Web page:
Tag: months

A 24-year-old Tesla engineer lived in a van for 5 months and paid off his $14,000 of student loans


A year and a half ago, 24-year-old Jason Roesslein headed from Illinois to the Bay Area to start work as an engineer for Tesla Motors.

He lived with a roommate for a few months, but found it frustrating shelling out $1,250 for rent each month.

“That was supposed to be a temporary situation until I figured out where I really wanted to live,” Roesslein told Business Insider. “As I got further and further along in my thinking, I decided that I would try to live in a van, and I eventually pulled the trigger on it.”

He lived in his “studio on wheels” — a 2006 Dodge Sprinter van — from October 2014 through March 2015, using Tesla and his gym to shower and eat most of his meals. After five months of van life, he reverted back to a more traditional lifestyle, with nearly $10,000 in extra savings, some of which he diverted toward paying off his student loans in full.

Here’s what it was like:

SEE ALSO: A 23-year-old Google employee lives in a truck in the company’s parking lot and saves 90% of his income

DON’T MISS: Several Google employees say they’ve lived in the company parking lot — here’s why they did it

Roesslein toyed with the idea of a buying a box truck and turning it into a tiny home. Ultimately, the idea of owning such a big truck was too daunting to proceed.

“At the same time as I was developing those thoughts, I met a guy who works at Tesla, who at the time was living in his Subaru Forester,” he says. “He’d been doing it for a year.”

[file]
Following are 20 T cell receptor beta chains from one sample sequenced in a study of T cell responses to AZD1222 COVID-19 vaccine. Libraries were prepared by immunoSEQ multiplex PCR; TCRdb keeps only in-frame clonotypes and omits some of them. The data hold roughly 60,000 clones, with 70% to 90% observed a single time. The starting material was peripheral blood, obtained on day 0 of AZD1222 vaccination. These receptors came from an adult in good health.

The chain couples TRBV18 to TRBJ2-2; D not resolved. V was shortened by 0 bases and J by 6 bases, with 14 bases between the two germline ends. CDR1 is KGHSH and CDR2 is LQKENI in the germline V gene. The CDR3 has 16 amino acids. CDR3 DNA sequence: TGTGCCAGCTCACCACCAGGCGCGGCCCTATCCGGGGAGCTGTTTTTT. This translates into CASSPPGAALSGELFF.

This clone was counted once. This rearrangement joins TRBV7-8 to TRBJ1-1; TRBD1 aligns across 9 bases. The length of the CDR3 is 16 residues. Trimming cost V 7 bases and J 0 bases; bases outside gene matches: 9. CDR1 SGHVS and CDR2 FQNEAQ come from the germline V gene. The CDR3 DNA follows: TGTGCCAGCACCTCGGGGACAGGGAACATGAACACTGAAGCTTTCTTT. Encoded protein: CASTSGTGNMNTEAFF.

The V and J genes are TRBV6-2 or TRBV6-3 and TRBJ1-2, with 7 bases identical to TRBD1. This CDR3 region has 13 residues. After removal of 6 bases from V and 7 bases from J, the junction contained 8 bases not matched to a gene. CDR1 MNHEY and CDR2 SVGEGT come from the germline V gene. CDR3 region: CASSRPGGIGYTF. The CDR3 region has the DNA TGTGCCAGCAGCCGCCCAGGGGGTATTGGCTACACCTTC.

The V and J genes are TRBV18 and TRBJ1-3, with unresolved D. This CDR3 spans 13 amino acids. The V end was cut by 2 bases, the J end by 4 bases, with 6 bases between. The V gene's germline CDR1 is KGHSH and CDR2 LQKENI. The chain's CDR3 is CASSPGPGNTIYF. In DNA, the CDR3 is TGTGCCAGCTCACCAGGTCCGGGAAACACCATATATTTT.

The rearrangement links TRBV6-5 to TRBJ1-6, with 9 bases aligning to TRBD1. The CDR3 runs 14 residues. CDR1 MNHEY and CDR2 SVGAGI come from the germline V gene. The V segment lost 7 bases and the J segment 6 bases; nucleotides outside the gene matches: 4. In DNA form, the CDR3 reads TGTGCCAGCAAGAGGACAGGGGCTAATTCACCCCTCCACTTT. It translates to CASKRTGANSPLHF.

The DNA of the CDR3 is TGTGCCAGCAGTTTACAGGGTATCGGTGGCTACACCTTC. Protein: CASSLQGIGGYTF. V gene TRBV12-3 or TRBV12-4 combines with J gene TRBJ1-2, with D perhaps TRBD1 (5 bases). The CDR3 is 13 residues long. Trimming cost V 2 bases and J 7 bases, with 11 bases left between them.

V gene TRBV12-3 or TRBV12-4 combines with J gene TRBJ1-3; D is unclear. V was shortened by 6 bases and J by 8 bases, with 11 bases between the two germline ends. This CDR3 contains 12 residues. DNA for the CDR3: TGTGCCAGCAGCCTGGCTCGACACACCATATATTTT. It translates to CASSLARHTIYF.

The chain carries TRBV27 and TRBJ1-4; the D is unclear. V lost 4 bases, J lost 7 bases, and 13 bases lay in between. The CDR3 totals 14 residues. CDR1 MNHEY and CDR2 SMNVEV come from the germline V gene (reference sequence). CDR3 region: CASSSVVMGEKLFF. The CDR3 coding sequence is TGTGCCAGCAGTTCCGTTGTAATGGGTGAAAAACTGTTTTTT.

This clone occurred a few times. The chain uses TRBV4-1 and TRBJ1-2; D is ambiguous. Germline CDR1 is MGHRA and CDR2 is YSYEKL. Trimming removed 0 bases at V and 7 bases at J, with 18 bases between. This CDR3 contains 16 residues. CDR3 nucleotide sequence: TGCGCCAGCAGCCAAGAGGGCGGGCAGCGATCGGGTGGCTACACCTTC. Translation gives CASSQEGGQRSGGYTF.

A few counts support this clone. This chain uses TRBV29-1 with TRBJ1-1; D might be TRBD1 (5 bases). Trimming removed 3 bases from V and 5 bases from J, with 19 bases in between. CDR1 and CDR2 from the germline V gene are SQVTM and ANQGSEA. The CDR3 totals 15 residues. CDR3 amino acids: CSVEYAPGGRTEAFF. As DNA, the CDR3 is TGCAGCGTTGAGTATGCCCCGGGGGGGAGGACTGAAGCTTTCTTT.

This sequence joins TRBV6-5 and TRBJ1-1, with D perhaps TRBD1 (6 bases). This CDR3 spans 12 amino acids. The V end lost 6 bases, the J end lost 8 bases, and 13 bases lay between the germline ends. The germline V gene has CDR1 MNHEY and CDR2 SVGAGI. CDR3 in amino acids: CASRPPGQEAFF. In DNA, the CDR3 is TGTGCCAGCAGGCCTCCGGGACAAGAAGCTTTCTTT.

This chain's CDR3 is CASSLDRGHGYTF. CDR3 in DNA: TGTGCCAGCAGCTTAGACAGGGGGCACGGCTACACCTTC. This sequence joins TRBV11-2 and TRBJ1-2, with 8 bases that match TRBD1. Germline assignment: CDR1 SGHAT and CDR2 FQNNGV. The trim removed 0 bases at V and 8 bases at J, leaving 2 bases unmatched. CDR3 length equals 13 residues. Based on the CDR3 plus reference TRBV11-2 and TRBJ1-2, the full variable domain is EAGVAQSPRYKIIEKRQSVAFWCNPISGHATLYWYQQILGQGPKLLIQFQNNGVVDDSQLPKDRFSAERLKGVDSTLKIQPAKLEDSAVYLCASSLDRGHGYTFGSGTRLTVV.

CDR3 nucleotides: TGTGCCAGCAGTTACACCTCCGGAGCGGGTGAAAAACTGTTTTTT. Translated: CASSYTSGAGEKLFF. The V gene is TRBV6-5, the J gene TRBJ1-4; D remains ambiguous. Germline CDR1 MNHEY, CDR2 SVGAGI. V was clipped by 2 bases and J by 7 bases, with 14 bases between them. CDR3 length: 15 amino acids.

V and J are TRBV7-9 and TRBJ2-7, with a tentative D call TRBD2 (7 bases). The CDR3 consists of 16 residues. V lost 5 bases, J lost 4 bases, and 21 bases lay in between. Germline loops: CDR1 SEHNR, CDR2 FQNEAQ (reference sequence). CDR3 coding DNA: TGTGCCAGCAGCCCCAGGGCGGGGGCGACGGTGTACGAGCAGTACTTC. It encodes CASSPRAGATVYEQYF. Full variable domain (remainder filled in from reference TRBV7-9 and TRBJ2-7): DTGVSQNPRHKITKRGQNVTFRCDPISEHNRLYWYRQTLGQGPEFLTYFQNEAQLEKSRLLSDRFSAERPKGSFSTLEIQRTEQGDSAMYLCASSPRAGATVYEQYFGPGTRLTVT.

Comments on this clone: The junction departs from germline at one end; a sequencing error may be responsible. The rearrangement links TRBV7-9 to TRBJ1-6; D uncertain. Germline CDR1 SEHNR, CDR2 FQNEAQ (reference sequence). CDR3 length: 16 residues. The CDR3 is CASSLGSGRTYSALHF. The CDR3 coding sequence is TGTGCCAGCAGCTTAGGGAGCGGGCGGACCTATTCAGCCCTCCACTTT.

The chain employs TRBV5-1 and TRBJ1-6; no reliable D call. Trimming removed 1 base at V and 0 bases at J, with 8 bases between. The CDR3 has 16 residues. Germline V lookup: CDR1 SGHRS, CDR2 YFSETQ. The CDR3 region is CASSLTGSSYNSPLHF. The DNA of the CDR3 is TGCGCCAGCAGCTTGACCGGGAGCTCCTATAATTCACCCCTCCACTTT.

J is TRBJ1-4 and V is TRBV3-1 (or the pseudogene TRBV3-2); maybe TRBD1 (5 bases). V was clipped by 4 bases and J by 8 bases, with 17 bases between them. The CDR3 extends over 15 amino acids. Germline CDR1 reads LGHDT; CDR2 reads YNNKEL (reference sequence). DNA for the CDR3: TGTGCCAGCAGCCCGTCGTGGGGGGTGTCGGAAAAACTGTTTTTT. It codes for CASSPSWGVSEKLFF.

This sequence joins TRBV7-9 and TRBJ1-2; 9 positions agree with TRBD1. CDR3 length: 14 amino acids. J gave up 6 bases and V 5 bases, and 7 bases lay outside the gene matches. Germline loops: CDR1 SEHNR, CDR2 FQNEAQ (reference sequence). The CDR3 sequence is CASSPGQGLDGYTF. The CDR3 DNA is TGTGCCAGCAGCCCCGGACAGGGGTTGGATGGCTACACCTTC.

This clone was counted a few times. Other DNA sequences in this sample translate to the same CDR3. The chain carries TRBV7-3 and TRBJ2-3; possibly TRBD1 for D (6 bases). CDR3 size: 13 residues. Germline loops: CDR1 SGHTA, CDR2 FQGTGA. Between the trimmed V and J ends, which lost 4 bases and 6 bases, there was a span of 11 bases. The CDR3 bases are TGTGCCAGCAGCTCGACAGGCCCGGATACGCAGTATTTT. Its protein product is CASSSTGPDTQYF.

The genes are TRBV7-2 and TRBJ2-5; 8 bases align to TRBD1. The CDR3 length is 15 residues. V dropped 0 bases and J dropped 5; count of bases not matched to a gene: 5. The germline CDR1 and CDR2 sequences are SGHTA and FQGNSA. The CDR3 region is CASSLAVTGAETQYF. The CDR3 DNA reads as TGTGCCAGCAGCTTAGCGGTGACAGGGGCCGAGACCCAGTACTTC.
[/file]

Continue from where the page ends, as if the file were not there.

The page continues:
One night, that same coworker mentioned replacing his Subaru with a Sprinter van.

“That planted the seed in my head,” Roesslein says. “It would be big enough so that you can stand up and have everything you need in there — but it’s also not an atrociously large vehicle, and would be fairly maneuverable.”

Roesslein thought about what he wanted out of a living situation — his own, affordable space where he could sleep and store his things — and where he wanted to be: close to work, the gym, and the social scene.

“My housing hunt had turned into the desire for a small mobile space to lay my head, cook and eat some food, store a few things, and hang out for a bit each day,” he writes on Medium.

This manifested itself in a 2006 Dodge Sprinter, which he bought off eBay for $13,000 and picked up in Houston, Texas. It turned out that flying to Texas and driving the Sprinter back was cheaper than buying a used van in the notoriously pricey Bay Area.